In 1899, a temperamental Canadian scientist had a vision that speech and music could be sent by wireless. It took him seven years but in November of 1906, Reginald Fessenden sent wireless music and speech for over 10 miles where, “the sound was perfect”. Ready for the story of how modern radio began? Let’s go!
Let me tell you a bit about Reginald Fessenden. Fessenden grew up in Canada but had moved to the US (after a brief stint in the Bahamas) in 1886 when he was 20 to try to work with Edison. According to Fessenden, Fessenden sent Edison an introduction and Edison responded with a slip of paper that said, “Am very busy. What do you know about electricity?” Fessenden honestly replied, “Do not know anything about electricity, but can learn pretty quick,” whereupon Edison spat, “I have enough men now who do not know about electricity”! Fessenden persevered and got a job burying electrical lines for Edison. He fondly recalled how difficult it was to get permits and bribes to bury electrical lines and how the “strategy” was “to open a street, replace half a dozen lengths of main and get the street into innocent looking shape again between police patrols.” Fessenden quickly moved up the ranks to become Edison’s head chemist. In 1889, “Fessy” heard about Hertz’s experiments in creating and transferring radio waves. He asked Edison for permission to study wireless, which Edison agreed to as soon as he returned from the Paris exposition (the same place where Tesla heard of Hertz’s experiments and was inspired to invent the Tesla coil). However, as soon as Edison returned “the whole laboratory was shut down,” due to financial difficulties, and Fessenden was out of a job! Fessenden then worked for a while for Edison’s rival George Westinghouse who helped Fessenden get a job as a professor.
It was as a professor, in 1898, that he was asked to conduct some wireless experiments. He declined and told them to ask Marconi, but it started him thinking about wireless again. He realized that plenty of people were conducting wireless experiments but no one was doing any scientific studies with exact measurements. The big handicap, he felt, was that at the time the receiver that most people used, a coherer, would stick together (or cohere) in the presence of a radio wave but as it worked as an on-off switch it didn’t work to tell how powerful the radio wave was.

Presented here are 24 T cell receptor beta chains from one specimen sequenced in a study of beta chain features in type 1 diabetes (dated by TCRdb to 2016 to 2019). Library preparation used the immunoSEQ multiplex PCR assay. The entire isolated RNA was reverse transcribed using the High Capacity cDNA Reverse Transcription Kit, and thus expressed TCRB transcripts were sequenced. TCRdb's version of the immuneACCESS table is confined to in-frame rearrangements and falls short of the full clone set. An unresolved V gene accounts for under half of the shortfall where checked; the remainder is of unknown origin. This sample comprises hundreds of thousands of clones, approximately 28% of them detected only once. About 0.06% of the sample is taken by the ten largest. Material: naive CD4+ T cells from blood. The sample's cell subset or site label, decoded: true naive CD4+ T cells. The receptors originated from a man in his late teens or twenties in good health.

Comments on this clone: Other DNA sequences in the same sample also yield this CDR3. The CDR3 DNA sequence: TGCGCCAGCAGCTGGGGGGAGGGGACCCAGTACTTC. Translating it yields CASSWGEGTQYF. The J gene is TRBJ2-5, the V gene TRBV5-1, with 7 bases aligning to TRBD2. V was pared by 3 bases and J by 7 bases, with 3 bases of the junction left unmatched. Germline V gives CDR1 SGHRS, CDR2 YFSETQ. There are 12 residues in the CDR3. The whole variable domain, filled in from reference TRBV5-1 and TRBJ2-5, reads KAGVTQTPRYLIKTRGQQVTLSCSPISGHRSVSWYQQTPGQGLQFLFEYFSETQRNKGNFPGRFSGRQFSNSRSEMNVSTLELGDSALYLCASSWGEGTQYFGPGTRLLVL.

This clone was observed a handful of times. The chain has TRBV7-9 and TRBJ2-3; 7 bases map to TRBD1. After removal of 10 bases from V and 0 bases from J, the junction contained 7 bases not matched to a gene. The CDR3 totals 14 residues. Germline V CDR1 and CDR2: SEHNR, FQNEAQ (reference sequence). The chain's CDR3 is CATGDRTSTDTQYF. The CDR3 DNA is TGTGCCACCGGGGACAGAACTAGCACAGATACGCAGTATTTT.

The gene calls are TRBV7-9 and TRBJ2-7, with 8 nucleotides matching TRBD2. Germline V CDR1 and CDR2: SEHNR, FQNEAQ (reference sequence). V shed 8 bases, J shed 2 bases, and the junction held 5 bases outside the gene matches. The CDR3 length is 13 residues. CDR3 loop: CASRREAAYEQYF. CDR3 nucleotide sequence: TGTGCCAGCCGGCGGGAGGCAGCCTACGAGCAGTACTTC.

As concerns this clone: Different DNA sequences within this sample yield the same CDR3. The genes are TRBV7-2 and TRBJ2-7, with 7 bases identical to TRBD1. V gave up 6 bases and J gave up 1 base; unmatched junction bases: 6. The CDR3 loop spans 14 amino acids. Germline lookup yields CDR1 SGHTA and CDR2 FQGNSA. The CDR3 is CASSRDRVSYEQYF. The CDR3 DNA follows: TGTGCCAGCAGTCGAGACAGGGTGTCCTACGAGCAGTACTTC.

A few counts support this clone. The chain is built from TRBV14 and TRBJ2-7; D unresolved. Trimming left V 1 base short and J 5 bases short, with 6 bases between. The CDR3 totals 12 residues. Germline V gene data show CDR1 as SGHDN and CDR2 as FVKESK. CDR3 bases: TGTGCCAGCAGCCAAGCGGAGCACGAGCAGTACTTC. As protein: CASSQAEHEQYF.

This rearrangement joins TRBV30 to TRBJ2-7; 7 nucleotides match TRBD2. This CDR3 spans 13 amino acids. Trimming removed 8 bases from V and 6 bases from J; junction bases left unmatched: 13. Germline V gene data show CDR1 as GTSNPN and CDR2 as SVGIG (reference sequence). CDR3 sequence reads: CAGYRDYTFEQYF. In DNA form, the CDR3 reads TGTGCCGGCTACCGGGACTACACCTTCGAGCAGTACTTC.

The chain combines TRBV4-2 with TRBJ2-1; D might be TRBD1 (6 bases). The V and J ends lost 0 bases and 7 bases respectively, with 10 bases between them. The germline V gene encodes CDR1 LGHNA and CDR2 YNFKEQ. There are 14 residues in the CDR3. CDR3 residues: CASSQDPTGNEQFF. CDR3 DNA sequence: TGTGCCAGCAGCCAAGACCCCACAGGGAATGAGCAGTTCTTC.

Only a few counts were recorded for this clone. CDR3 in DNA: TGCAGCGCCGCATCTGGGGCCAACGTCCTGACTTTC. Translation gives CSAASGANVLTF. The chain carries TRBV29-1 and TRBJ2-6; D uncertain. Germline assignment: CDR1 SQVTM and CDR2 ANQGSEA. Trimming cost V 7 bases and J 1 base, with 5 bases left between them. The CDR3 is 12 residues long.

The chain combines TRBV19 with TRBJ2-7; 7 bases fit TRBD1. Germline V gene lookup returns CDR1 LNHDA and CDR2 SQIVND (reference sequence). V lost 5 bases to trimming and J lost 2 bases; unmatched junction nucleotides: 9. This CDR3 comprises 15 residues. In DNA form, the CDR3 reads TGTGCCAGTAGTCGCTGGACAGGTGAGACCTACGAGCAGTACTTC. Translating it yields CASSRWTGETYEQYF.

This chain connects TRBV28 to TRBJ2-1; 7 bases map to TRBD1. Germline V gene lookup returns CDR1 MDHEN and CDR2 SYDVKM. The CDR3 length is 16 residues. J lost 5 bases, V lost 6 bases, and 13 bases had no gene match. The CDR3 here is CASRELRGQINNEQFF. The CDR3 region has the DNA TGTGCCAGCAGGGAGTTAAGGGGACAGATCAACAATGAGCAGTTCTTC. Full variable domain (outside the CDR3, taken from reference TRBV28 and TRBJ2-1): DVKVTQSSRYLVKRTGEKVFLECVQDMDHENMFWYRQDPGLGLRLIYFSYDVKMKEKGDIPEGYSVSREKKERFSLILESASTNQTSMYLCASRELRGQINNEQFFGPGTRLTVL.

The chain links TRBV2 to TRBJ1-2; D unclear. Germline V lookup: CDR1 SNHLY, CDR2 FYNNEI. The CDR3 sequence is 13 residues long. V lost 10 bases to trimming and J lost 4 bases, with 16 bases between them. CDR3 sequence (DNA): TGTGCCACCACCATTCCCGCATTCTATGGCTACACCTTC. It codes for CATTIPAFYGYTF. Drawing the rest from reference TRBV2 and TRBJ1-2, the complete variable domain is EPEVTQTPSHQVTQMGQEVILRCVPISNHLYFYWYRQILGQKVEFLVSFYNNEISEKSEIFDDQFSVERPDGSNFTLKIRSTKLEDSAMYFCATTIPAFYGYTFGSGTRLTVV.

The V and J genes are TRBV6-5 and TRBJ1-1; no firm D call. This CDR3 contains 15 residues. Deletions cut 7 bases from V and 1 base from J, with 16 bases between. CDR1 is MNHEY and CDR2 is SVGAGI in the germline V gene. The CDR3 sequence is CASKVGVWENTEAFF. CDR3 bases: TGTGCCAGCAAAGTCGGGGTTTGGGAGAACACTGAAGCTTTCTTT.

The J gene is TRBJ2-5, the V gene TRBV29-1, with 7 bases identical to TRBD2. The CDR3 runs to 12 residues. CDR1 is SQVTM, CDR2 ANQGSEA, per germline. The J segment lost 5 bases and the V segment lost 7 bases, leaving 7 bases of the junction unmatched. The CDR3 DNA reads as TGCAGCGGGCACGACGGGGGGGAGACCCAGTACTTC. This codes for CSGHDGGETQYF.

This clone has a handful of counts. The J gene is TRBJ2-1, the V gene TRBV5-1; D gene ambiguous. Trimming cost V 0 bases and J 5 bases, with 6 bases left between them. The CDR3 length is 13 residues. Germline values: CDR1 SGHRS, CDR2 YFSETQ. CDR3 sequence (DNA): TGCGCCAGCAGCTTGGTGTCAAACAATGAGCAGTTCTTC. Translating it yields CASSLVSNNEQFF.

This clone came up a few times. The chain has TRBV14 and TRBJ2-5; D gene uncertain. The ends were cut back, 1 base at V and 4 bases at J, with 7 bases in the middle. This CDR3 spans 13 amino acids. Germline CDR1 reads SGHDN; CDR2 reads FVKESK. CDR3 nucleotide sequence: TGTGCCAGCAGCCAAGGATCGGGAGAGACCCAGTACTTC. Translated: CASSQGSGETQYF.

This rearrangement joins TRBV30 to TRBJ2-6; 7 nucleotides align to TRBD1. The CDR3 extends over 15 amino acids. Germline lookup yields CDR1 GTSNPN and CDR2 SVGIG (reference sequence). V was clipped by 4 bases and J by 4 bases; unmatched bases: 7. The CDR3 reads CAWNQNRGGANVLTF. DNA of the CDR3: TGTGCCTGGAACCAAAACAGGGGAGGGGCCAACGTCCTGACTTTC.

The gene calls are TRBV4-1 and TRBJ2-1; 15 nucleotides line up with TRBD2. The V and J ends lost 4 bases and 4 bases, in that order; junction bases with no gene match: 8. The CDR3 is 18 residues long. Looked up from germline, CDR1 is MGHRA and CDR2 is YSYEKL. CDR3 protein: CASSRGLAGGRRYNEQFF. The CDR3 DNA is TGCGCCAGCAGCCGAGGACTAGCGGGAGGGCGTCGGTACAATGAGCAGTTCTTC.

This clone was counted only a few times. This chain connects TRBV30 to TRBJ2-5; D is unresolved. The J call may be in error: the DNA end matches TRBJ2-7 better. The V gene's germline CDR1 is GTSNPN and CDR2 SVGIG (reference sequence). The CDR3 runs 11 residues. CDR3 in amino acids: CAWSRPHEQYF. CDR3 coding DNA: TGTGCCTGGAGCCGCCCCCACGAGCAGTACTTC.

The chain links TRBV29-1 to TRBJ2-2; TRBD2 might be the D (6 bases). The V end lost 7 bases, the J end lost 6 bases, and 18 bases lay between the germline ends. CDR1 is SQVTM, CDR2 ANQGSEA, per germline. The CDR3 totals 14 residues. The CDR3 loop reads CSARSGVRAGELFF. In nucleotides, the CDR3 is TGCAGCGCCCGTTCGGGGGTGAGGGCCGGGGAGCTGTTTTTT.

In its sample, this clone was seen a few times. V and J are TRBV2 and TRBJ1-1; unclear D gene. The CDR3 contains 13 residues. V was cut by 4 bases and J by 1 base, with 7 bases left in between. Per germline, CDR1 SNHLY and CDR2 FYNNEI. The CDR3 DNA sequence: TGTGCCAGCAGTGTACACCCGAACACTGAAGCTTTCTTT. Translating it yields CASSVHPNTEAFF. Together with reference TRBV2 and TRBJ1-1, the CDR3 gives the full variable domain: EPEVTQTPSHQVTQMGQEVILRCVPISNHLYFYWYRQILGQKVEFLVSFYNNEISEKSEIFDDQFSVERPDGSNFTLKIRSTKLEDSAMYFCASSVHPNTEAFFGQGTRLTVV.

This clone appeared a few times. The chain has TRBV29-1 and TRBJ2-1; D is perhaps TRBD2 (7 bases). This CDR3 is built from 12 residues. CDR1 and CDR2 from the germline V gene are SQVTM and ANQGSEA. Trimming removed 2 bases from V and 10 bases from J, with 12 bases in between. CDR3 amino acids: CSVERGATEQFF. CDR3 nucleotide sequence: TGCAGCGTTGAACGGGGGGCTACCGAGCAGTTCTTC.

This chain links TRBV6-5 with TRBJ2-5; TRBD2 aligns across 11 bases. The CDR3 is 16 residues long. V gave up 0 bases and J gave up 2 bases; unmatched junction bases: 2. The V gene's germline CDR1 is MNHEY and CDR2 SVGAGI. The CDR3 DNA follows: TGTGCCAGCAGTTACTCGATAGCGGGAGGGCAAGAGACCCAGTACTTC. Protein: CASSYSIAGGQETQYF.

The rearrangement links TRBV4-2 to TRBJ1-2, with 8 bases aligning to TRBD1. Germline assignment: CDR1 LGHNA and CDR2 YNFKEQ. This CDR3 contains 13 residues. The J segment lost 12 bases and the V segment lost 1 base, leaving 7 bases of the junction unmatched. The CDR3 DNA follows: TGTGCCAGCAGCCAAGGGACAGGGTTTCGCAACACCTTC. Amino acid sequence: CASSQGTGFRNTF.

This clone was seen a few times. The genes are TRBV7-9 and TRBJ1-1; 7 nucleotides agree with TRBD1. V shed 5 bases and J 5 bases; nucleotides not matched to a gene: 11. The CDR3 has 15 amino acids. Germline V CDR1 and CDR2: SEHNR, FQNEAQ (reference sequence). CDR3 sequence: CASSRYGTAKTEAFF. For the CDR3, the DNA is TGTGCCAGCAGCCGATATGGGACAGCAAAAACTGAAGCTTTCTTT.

Fessenden started to play with different receivers that would create a variable resistance with the strength of the radio wave. One of these systems induced a voltage in a secondary wire with a telephone speaker attached that would beep. Fessenden used a transmitter that made a “peculiar wailing sound”. He was astonished to find that when someone hit the long dash on the telegraph that sound “was reproduced with absolute fidelity in the receiving telephone.” Fessenden was instantly convinced that he could transmit sound wirelessly – or make a wireless telephone.
At the time, the system to create radio waves was called a spark gap generator and would create a pulse of radio waves and a spark a number of times every second (usually around 20-50). Fessenden’s friend created the blueprints for a transmitter that made 10,000 radio pulses per second so that it would create basically continuous (although uneven) pulses of radio waves. By the end of 1900 it was complete and Fessenden attached a microphone to the transmitter so that when a person talked into microphone it compressed or extended the carbon fibers in it to change the resistance and thus the amplitude (or strength) of the current. Because this system modulated the amplitude it was eventually called AM radio (for Amplitude Modulation). He managed to send a signal for over a mile, however, it created what was to him an, “extremely loud and disagreeable noise, due to the irregularity of the spark.” What Fessenden needed was a better way to make smooth continuous radio waves, so he created one.
In 1904, Fessenden worked with General Electric (no Edison anymore) to create an AC generator that would make smooth continuous waves at the 100,000 Hz. The idea was to create AC current the same way a generator does (spinning wires near electromagnets) but spin it ridiculously fast and have as many magnets as possible. Instead of using complicated coils, they created a solid metal disk with radial slots in it filled with non-conducting material. It was a major project. They hired a 26-year-old Swedish-American engineer named Ernst Alexanderson and two years later, in 1906, they finally succeeded. The Alexanderson alternator was the finest radio wave producer in the world. However, it was also the size of a car and significantly more expensive.